Vitamin D has been demonstrated a “neuroprotective” effect, but it is unclear whether early-life adequate vitamin D protect adverse neurodevelopment. We aimed to examine the role of neonatal vitamin D in the association of maternal depression (MD) symptoms with toddlers ADHD.
Participants included 1 125 mother-infant pairs from the China-Anhui Birth Cohort study. MD was assessed by the Center for Epidemiological Studies Depression Scale (CES-D) at 30-34 gestational weeks. Toddlers ADHD was reported by the Conners’ Hyperactivity Index (CHI) at 48-54 months postpartum. Multiple logistic regression models were performed to evaluate the association of maternal depressive score and toddlers ADHD while cord blood 25(OH)D levels were stratified.
Toddlers of mothers with higher depression score were at higher risk of ADHD (20.1% vs 11.1%, P = 0.003; adjusted RR=1.75, 95% CI: 1.10-2.81). Among toddlers with neonatal vitamin D deficiency (VDD), ADHD risk was significantly increased with maternal MD (adjusted RR=3.74, 95% CI: 1.49-9.41), but the association was not found in toddlers with neonatal vitamin D adequacy (VDA). Compared to toddlers without MD, toddlers with both MD and neonatal VDD had higher risk of ADHD (adjusted RR=3.10, 95% CI: 1.44-6.63). But the risk did not significantly increase in toddlers with MD and neonatal VDA (adjusted RR=1.53, 95% CI: 0.86-2.72).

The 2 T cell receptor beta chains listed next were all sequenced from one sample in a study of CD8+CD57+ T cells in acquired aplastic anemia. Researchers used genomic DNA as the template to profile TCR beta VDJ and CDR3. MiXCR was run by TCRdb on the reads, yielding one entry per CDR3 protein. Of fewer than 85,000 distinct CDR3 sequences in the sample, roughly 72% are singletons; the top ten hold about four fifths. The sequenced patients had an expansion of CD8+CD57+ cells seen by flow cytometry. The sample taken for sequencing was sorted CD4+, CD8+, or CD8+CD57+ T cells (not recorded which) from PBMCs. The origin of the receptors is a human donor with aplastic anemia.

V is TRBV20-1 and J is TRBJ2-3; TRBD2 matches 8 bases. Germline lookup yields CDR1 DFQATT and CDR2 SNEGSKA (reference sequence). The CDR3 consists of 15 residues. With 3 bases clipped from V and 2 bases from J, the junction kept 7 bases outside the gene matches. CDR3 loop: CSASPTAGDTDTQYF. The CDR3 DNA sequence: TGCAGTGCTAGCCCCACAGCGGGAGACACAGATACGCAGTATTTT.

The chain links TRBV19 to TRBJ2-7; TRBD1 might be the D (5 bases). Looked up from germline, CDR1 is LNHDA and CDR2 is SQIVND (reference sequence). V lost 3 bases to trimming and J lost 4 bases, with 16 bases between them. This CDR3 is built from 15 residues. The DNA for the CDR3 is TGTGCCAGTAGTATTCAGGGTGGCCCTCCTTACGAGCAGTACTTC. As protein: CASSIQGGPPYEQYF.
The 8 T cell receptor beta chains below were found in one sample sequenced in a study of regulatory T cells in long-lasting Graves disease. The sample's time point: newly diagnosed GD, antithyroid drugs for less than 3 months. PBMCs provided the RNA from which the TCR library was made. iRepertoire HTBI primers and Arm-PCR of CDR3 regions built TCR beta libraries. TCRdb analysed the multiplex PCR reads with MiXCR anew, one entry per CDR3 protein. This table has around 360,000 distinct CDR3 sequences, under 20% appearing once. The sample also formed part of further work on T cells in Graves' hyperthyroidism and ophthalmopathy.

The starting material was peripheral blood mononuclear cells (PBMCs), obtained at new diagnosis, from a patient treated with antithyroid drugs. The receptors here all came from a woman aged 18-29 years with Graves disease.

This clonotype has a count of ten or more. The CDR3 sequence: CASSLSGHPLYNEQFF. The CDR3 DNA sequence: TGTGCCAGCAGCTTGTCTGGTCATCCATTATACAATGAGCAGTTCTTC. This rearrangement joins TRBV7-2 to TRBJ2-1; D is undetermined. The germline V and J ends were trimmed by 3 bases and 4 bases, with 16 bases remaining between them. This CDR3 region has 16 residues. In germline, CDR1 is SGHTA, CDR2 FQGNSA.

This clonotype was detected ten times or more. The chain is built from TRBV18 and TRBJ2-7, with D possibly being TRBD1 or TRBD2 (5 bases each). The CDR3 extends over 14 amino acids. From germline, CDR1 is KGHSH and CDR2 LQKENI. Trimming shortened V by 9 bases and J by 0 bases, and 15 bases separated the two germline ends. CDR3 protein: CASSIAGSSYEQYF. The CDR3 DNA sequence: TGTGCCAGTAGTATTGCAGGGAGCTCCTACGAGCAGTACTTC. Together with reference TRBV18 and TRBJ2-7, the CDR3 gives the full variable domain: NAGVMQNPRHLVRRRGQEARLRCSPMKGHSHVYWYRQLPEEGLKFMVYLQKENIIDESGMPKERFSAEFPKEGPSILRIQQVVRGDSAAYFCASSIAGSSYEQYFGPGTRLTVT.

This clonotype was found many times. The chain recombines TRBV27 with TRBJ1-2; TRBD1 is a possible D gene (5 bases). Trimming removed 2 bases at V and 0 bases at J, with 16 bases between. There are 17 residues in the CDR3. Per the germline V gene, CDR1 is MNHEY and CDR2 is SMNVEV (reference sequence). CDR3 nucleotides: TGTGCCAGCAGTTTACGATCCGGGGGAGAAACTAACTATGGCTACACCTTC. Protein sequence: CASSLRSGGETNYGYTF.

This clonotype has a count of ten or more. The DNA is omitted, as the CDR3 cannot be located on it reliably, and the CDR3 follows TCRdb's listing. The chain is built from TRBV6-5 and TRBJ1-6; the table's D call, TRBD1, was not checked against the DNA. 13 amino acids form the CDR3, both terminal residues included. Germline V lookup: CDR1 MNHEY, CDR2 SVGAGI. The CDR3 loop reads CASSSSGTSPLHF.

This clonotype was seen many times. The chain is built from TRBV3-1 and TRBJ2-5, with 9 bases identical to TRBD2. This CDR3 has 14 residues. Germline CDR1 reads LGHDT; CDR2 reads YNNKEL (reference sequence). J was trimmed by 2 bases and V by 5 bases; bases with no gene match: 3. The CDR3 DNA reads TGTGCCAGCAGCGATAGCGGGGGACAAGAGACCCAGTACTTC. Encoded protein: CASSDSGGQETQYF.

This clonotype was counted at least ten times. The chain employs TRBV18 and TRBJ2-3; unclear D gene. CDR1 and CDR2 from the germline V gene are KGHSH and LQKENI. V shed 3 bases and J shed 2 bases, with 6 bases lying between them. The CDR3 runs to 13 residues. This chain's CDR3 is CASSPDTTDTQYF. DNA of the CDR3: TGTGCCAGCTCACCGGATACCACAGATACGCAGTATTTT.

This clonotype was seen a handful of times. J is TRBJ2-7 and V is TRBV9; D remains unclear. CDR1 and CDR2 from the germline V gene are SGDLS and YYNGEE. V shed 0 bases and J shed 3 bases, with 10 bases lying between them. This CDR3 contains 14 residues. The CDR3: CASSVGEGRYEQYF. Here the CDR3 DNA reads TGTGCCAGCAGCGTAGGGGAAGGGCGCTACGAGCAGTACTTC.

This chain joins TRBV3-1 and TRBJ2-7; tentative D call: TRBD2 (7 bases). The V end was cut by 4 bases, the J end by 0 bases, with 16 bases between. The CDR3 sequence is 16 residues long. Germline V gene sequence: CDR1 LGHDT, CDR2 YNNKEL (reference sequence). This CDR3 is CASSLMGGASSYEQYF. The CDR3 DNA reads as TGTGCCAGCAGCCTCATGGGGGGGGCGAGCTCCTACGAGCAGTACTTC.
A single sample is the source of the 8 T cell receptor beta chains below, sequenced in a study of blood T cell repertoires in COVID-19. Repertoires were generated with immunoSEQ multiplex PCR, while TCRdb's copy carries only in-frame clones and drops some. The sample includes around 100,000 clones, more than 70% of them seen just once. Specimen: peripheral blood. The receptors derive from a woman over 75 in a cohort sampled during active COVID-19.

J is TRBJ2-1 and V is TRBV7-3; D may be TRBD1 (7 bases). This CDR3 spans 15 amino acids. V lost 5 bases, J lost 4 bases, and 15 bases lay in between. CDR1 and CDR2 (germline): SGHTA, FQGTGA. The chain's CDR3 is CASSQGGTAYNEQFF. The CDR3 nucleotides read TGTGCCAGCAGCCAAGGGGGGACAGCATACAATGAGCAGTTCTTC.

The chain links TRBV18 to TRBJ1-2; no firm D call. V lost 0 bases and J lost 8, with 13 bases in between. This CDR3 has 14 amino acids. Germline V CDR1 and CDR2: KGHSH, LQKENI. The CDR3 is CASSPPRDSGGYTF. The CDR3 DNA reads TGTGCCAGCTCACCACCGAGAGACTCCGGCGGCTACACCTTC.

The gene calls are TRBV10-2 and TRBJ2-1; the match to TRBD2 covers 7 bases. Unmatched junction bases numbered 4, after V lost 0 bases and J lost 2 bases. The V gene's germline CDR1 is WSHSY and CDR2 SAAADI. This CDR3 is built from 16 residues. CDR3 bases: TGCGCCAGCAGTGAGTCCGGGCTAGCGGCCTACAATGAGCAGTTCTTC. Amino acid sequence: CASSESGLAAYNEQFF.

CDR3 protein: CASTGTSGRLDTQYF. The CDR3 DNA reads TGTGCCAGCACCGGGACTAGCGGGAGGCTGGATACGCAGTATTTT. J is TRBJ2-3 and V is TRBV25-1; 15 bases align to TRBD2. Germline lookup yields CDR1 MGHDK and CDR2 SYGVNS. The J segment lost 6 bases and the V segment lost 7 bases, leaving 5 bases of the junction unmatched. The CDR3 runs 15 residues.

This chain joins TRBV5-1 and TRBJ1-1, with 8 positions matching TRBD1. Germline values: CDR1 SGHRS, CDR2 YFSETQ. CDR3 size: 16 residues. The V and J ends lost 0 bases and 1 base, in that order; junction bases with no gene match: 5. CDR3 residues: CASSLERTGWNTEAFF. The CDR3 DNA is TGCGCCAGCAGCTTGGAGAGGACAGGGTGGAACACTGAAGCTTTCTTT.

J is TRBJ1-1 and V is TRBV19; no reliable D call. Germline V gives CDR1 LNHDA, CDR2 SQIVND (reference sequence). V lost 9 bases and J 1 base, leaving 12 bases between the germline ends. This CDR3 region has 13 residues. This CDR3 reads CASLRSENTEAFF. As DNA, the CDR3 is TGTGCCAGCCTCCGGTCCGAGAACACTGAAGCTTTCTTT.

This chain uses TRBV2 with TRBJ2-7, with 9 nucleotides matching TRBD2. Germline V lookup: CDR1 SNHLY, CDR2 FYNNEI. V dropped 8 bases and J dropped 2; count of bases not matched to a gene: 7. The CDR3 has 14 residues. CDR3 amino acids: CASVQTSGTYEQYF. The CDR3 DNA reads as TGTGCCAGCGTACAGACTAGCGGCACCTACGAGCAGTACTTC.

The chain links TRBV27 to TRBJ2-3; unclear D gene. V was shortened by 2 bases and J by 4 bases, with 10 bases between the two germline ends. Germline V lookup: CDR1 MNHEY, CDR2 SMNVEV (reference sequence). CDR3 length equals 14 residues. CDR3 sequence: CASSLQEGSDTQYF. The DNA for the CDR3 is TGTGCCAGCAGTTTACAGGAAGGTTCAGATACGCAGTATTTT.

Maternal depressive symptoms in early pregnancy and anxious symptoms were needed to include.
This prospective study indicated that the detrimental effect of maternal prenatal depressive symptoms on offspring’s ADHD symptoms strengthened in toddlers with neonatal VDD.

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